How do I know if I have cancer?

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How do I know if I have cancer?

Signs and symptoms are the manifestation of disease, in this case, cancer. They indicate that your body is trying to communicate that something is not right.

Cancer is made up of a group of diseases that can cause almost any sign or symptom. The signs and symptoms depend on where the cancer is, its size and how much it is affecting the organs or tissues. If the cancer has spread (metastasized), signs or symptoms may appear in different parts of the body.

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Cancer symptoms

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As the cancer cells expand, they can start to press on nearby organs, blood vessels and nerves. This pressure is what causes some signs and symptoms of cancer.

If cancer is found in critical area, like in certain parts of the brain, even the smallest tumor can cause symptoms.

The following infographic lists the general signs and symptoms of cancer. In any case, it is important to remember that just because you have any of these symptoms, does not mean that you necessarily have cancer; there are many other causes.

You should pay attention to see if these symptoms persist or get worse over time, in which case, you should consult your doctor to get a diagnosis.

Unexplained weight loss

Loss of 5 kilograms or more can be the first sign of cancer

Possible related cancer: pancreas, stomach, esophagus, or lung


High body temperature of 38° C (100.5 °F) or higher. More common when the immune system has been affected

Possible related cancer:  can be associated with any/all types of cancer


Extreme fatigue that doesn’t improve with rest

Possible related cancer: early stages of leukemia and some colon or stomach cancers, due to blood loss


The intensity of the pain can depend on the type, stage (extension) and the pain spectrum (pain tolerance). Initially, the pain is light, but keeps increasing

Possible related cancer: bone or testicular cancer

Changes in skin

  • Skin appears darker (hyperpigmentation)
  • Yellow eyes and skin (jaundice)
  • Reddened skin (erythema)Itching
  • Excessive hair growth

Possible related cancer: skin cancer

Changes to intestinal habits or bladder

  • Persistent diarrhea
  • Painful urination
  • Bloody urine
  • Frequent need to urinate (more than normal)

Possible related cancer: colon, bladder and prostate

Bruises that don’t heal

The blood flow is reduced in some parts of the skin, making them more susceptible to developing injuries that don’t heal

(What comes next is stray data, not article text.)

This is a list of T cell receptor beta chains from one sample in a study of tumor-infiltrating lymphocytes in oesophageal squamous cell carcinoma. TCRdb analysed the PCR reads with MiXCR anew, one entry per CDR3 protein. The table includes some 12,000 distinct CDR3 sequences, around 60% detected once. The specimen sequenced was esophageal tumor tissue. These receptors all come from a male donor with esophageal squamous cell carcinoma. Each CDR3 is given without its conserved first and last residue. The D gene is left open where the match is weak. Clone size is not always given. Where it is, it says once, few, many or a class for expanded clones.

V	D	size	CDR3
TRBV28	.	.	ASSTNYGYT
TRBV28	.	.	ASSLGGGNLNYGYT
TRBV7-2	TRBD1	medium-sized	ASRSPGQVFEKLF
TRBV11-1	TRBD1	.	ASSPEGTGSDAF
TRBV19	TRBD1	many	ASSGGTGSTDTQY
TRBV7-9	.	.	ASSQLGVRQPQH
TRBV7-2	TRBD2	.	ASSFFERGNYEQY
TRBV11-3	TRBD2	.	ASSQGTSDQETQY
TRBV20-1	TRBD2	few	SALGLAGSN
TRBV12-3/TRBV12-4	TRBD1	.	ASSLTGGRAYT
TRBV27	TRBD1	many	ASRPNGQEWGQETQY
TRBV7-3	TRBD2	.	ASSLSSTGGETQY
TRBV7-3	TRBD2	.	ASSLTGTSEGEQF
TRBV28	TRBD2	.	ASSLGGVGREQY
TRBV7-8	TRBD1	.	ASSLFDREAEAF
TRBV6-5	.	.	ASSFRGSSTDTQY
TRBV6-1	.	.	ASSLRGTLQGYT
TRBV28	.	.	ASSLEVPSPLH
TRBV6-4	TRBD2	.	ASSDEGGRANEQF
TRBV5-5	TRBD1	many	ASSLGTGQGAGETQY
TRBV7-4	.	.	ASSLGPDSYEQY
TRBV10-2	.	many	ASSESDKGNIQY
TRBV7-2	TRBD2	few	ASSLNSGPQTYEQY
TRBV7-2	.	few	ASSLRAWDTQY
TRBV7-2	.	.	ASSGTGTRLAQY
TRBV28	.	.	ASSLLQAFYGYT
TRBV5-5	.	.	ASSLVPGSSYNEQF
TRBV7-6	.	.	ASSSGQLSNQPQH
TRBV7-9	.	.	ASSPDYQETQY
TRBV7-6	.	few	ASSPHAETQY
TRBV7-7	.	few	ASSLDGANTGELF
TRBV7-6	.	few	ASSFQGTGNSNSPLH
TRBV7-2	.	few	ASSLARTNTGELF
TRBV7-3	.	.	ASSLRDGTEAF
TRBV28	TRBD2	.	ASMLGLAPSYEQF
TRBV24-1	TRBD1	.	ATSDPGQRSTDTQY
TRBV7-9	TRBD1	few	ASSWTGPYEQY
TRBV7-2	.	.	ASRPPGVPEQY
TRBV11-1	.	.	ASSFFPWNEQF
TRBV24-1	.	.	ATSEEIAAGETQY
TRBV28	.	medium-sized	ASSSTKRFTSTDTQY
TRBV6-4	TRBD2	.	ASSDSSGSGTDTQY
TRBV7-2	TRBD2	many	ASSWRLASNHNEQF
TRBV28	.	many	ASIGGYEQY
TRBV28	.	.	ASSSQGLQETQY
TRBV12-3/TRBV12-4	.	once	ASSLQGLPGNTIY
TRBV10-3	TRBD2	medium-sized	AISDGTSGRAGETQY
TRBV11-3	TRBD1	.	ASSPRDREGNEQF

Possible related cancer: any part of the body

White spots in the mouth or on the tongue

These spots are called leukoplakia and can be precancerous areas caused by frequent irritation (smoking)

Possible related cancer: mouth or tongue cancer

Bleeding or abnormal secretion

  • Coughing blood
  • Bloody stools
  • Abnormal vaginal bleeding
  • Bloody urine
  • Bloody discharge from the nipple

Possible related cancer: can occur in early or advanced stages of lung, colon, rectum, cervical, bladder, kidney or breast cancer

Growth or lump in the breast

Can be an early or more advanced sign of cancer, but it is important to self-examine the breast, to detect this symptom. Some breast cancers also cause red or swollen skin.

Possible related cancer: breast cancer

Indigestion or difficulty swallowing

Feeling that food gets stuck in the throat or the chest.

Possible related cancer: stomach or throat cancer

Recent change in the appearance of a mole or freckle

Change in color, size, shape or border, or bleeding

Possible related cancer: skin cancer

Persistent cough or hoarseness

Persists for more than 3 weeks

Possible related cancer: larynx or thyroid glands


Other symptoms of cancer to look out for

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The aforementioned signs and symptoms are the most common in cancer, but there are also many others that we have not listed.

If you notice any significant change in how your body works or in the way you feel, especially if it lasts a long time or gets worse, tell your doctor. If it has nothing to do with cancer, your doctor can tell you more about what is happening and, if necessary, treat it. If the symptoms are cancer-related, telling your doctor will increase your chances of being diagnosed in the early stages.

Remember that this information could also help a loved one, so why not share it and help them get informed?